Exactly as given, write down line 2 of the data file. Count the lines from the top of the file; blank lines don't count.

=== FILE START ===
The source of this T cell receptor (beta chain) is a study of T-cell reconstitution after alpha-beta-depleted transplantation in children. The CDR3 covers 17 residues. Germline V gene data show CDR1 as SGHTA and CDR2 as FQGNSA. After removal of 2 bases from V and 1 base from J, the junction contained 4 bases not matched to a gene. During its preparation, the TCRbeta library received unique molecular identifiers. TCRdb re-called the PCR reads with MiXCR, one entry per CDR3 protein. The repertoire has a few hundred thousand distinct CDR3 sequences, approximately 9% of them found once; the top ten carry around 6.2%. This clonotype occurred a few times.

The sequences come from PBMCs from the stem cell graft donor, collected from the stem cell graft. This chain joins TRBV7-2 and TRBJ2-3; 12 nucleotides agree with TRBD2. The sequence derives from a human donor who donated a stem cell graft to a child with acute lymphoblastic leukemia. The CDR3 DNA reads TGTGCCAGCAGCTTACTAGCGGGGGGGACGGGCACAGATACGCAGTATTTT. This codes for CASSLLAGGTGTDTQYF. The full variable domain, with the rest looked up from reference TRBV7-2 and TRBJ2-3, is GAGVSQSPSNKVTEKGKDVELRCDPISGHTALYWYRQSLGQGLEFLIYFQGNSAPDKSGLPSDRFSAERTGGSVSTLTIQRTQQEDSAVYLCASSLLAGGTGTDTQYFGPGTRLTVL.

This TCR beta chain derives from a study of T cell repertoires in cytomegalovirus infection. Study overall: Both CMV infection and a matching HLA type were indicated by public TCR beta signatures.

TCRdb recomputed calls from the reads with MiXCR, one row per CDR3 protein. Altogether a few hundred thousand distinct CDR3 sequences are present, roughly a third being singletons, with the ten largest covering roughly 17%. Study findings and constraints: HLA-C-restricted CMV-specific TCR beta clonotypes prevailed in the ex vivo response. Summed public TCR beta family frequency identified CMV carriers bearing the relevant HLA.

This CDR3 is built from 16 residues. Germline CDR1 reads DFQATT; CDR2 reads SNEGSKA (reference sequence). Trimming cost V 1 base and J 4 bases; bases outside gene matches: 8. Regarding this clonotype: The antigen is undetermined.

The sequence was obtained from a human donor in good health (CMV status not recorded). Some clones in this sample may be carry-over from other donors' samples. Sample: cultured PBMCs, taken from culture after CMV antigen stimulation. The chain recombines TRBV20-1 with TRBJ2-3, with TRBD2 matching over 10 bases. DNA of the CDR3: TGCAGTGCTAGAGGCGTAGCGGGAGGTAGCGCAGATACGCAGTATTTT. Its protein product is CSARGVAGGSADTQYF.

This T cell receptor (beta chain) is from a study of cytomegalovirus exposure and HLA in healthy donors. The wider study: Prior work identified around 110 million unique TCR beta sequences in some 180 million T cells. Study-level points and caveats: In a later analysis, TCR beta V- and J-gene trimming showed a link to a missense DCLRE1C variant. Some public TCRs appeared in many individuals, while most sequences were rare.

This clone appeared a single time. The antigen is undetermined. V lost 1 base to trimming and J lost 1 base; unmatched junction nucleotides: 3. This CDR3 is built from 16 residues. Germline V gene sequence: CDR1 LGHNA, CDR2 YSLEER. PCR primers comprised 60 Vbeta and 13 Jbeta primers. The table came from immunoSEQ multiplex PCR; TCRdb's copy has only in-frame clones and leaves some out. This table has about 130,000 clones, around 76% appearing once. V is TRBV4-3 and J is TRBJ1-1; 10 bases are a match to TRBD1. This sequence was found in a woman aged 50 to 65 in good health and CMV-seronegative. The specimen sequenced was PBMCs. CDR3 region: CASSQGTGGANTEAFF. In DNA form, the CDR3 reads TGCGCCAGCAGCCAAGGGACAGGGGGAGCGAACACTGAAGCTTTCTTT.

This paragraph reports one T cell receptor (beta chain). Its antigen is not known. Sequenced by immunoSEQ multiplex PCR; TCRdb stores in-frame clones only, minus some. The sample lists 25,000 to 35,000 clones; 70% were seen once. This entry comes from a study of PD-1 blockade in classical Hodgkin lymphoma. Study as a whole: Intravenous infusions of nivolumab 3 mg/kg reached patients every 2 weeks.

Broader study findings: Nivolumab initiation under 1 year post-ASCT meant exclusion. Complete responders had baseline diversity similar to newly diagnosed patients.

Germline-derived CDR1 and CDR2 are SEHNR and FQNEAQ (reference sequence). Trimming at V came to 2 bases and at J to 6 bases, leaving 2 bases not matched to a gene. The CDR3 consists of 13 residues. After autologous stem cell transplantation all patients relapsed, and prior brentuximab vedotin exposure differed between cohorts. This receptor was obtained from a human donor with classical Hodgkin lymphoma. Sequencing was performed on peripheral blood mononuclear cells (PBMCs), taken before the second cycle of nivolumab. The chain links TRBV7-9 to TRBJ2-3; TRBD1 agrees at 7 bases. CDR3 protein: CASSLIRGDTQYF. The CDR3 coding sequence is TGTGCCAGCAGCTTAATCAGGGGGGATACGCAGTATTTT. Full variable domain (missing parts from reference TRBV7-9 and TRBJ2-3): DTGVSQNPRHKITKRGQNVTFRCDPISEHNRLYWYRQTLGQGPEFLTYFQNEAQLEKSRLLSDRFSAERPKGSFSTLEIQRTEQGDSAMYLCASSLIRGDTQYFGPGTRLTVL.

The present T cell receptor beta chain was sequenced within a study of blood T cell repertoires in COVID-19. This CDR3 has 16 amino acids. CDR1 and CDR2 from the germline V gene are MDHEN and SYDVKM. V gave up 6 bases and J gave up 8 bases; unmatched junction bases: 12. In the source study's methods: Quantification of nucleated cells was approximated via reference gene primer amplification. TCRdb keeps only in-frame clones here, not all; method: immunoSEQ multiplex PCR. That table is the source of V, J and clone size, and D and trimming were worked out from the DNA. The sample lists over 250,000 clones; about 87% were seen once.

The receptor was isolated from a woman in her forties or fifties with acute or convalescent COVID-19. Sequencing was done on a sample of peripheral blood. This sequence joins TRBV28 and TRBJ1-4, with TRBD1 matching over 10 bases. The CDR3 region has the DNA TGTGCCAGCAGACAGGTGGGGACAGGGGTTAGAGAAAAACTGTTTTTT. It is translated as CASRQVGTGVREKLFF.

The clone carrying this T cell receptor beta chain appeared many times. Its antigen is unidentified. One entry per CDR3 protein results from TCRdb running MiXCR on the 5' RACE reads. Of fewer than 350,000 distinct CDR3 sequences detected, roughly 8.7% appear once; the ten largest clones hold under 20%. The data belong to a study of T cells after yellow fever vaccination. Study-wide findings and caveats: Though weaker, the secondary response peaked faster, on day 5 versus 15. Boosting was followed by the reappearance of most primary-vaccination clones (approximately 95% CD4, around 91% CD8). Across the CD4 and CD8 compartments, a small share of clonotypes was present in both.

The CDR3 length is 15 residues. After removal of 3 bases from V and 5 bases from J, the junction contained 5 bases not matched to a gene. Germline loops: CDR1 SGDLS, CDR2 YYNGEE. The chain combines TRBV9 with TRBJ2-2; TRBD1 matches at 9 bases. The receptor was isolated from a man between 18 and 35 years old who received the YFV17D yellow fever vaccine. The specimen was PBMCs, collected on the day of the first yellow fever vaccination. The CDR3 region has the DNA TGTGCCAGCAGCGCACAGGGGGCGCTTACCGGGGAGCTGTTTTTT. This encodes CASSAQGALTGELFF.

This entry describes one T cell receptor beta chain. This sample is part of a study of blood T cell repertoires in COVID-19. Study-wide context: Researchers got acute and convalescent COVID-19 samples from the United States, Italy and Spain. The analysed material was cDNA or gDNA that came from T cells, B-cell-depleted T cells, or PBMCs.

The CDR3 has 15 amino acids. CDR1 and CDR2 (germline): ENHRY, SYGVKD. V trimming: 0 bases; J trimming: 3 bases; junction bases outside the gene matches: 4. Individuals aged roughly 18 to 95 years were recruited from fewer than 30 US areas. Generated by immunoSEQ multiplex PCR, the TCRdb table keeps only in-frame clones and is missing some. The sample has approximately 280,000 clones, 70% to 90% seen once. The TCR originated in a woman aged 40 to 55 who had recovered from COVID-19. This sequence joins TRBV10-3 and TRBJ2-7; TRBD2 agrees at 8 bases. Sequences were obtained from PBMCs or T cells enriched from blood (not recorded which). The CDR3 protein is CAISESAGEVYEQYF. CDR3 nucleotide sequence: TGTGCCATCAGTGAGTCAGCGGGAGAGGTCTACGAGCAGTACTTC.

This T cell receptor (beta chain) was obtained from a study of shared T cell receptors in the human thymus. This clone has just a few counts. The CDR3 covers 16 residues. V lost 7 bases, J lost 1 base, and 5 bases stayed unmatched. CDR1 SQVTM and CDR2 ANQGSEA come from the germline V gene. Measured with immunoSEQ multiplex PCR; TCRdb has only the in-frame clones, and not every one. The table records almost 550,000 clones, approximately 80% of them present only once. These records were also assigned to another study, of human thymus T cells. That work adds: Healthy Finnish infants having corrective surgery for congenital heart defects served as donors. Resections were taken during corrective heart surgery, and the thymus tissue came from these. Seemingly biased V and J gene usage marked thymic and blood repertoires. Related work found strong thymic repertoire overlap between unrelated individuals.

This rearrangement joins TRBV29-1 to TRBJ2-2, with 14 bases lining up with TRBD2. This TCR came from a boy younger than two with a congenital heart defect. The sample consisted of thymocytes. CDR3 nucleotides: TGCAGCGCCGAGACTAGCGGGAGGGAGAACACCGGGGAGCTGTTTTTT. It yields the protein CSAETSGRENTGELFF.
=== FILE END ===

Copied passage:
The sequences come from PBMCs from the stem cell graft donor, collected from the stem cell graft. This chain joins TRBV7-2 and TRBJ2-3; 12 nucleotides agree with TRBD2. The sequence derives from a human donor who donated a stem cell graft to a child with acute lymphoblastic leukemia. The CDR3 DNA reads TGTGCCAGCAGCTTACTAGCGGGGGGGACGGGCACAGATACGCAGTATTTT. This codes for CASSLLAGGTGTDTQYF. The full variable domain, with the rest looked up from reference TRBV7-2 and TRBJ2-3, is GAGVSQSPSNKVTEKGKDVELRCDPISGHTALYWYRQSLGQGLEFLIYFQGNSAPDKSGLPSDRFSAERTGGSVSTLTIQRTQQEDSAVYLCASSLLAGGTGTDTQYFGPGTRLTVL.